Poetry collections I’ve read recently

Margaret Ronda, Personification (Saturnalia Books, 2010)
Winner of the Saturnalia Books Poetry Prize, selected by Carl Phillips

This incredible collection of poems investigates how we imbue objects and others with distinct personalities that may or may not reflect the actual intention of the original creation. The poems in the collection are a mixture of free verse and prose poems, with “short fiction” thrown in for the mix. One poem in particular, “The Path, Alight,” plays with lyrical form and was inspired by Anne-Lise Francois’s Open Secrets (one of the key critical piece’s for my diss).

From “In the Arcades,” p. 8:

We stepped through the weather

toward that mill of instruction: the reading room

where strangers shuffled in double-time

kicking up asterisks of dust

Rebecca Wolff, Figment (W.W. Norton, 2004)
Winner of Barnard Women Poets Prize, chosen by Eavan Boland and Claudia Rankine

You may know Wolff as the author of The Beginners (2011) and as the founding editor of Fence. Here, in her second collection of poems, she explores poetry’s relationship to fact and fiction, drawing on real and imagined people, places, and events. Wolff’s poetic voice is strong, filled with bravado and sly laughter, as demonstrated in “3. Inquire Within”:

Put a cap on it

Any opportunity for rest

Now you have reached the limits

of my intelligence.

(p. 46)

Claudia Emerson, Late Wife (Louisiana State University Press, 2005)
Winner of the Pulitzer Prize

Emerson is easily one of my new favorite contemporary poets. She recently released a new collection, Secure the Shadow (Feb. 2012), which I look forward to reading once I catch up on my reading list. Late Wife is about love, but with section headings such as “Divorce Epistles,” it is easy to see that this will not be a simple tale of love and loss. The order of poems move from the boxing and moving of households to an exploration of broken families in the speaker’s past. Emerson brings small details from daily life into sharp focus, bringing emphasis to the trivial rather than the larger reasons why a marriage falls apart.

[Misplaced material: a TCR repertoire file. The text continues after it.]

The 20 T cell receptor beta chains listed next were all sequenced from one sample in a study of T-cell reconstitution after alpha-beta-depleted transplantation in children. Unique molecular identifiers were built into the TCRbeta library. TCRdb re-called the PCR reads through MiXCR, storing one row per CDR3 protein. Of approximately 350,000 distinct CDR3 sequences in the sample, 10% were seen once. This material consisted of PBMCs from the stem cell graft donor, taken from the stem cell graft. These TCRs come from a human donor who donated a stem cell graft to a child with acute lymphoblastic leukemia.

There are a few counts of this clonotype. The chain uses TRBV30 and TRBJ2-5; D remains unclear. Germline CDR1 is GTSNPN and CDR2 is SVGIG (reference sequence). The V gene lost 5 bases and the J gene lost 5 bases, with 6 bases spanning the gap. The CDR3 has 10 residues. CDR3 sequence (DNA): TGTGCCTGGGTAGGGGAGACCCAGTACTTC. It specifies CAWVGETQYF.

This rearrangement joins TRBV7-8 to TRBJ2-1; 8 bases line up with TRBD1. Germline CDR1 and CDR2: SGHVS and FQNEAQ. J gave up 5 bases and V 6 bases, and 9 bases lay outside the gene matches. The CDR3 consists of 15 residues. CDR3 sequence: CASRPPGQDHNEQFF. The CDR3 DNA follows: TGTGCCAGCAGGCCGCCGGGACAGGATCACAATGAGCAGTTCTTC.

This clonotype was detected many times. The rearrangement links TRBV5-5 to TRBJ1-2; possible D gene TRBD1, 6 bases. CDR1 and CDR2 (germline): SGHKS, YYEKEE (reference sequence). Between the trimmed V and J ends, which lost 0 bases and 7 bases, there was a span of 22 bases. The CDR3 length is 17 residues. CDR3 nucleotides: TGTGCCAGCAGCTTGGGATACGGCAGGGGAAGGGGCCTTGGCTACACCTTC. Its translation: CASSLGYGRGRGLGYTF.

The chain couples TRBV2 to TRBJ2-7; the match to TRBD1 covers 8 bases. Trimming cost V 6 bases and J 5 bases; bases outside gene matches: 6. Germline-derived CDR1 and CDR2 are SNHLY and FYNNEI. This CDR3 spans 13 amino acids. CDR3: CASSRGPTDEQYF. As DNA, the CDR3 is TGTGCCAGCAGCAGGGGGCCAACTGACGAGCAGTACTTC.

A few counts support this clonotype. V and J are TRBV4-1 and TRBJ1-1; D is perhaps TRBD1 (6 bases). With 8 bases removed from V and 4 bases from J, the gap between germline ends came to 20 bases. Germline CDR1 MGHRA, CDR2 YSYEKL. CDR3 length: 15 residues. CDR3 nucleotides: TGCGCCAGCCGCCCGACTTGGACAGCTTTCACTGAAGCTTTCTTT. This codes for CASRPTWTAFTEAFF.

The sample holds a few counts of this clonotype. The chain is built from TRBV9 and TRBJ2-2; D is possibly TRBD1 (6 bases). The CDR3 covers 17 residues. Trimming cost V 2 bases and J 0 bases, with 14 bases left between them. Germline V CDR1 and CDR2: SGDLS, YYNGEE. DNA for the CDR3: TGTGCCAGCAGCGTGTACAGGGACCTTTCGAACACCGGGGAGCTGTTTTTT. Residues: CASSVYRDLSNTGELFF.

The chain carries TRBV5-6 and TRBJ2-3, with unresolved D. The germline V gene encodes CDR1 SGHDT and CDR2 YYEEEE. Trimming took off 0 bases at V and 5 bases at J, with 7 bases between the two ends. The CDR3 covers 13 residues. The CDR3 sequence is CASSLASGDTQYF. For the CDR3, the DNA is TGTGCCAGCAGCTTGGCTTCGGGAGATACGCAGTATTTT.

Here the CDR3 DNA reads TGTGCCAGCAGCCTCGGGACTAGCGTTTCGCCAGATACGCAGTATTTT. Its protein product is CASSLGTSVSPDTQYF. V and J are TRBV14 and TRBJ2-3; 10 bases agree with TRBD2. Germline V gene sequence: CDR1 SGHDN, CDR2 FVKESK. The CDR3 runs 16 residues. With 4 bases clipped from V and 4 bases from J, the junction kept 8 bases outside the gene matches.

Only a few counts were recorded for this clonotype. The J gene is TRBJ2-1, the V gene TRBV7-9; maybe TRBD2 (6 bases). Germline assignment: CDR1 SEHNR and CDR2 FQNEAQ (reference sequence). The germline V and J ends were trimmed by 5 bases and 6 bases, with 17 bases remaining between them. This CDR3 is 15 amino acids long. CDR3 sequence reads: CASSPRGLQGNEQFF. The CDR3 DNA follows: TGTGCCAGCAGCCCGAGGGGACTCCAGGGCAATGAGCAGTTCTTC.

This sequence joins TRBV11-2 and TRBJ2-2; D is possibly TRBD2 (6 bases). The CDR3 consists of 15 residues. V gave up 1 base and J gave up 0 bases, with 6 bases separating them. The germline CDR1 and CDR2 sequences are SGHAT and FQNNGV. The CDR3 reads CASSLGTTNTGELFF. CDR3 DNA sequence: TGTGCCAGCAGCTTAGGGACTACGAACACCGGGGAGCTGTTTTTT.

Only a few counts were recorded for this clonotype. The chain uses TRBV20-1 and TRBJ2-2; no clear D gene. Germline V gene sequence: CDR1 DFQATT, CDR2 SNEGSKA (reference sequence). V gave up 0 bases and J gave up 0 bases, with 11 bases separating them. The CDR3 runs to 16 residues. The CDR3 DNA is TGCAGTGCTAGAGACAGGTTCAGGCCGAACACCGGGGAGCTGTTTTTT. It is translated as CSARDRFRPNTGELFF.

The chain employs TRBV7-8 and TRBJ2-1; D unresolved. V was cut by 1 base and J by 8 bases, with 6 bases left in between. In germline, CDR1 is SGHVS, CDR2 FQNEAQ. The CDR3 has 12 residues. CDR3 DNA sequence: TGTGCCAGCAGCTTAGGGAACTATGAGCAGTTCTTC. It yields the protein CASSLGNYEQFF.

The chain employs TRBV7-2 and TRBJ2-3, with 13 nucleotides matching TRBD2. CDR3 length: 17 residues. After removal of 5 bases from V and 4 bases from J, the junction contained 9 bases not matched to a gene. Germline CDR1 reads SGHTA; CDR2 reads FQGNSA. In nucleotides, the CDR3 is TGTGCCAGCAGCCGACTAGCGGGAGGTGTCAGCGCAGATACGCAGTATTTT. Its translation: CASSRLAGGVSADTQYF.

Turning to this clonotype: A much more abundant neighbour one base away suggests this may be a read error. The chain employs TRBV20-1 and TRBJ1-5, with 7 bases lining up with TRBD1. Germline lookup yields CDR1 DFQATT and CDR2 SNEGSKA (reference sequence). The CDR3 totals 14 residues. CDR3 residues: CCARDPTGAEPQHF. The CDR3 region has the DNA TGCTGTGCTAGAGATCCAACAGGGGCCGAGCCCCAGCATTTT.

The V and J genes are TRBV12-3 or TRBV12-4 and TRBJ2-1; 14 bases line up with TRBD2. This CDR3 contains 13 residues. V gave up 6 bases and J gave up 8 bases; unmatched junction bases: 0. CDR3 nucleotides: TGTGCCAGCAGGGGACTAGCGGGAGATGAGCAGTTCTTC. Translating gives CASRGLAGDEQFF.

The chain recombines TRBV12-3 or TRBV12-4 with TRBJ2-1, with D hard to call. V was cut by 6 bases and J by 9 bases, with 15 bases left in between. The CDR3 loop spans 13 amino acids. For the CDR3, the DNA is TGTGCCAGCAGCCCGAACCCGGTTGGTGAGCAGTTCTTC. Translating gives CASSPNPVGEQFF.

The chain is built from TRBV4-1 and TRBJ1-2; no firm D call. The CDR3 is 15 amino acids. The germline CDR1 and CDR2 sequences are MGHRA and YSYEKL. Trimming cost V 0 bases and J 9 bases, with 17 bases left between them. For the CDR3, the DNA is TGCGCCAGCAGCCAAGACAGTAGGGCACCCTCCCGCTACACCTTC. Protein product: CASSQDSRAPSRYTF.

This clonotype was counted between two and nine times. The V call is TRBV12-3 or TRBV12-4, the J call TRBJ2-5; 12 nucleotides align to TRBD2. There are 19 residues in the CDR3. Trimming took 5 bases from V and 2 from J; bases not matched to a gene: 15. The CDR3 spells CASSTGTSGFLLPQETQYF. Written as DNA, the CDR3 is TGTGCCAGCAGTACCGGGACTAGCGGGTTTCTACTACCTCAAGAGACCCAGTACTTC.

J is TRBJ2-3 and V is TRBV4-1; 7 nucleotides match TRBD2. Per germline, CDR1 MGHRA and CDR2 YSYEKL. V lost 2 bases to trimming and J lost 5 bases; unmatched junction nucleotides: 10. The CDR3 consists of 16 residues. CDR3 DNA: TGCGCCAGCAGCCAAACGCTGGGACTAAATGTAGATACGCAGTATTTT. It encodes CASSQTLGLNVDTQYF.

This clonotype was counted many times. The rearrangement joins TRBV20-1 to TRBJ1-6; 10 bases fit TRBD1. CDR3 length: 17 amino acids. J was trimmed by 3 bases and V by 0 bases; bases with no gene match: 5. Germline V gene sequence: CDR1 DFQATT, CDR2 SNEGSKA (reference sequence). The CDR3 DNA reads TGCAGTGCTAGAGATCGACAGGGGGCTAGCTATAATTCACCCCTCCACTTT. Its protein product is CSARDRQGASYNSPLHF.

From “Migraine: Aura and Aftermath,” p. 38:

… Though I have felt the cold air

of this disappearance before, each time the aura

deceives me to believe reality itself

has failed. I fear this more than what it warns

because I cannot remember I will survive it.


4 thoughts on “Poetry collections I’ve read recently

  1. L.G.Smith says:

    "Emerson brings small details from daily life into sharp focus, bringing emphasis to the trivial rather than the larger reasons why a marriage falls apart."That, for me, is the essence of poetry, the ability to focus on those small but telling details that have the ability to alter life. Oh, and say it in a pretty way. 🙂

  2. Anna says:

    I completely agree. I've been studying more poetry lately to figure out how to incorporate little details into my prose.

  3. Neurotic Workaholic says:

    I especially like the cover of Late Wife. I've been looking for new stuff to read, because I feel like I've read everything on my bookshelves at least two or three times. Thanks for the recommendations!

  4. Jacqueline Howett says:

    Thanks for recommendations! All of them sound good!Hmm, for some reason this has inspired me to think about giving my own poetry book 'Amorphous Angelic, selcted poems' a new book cover. This time with an image, instead of the plain cover with just words.Have a great Sunday!

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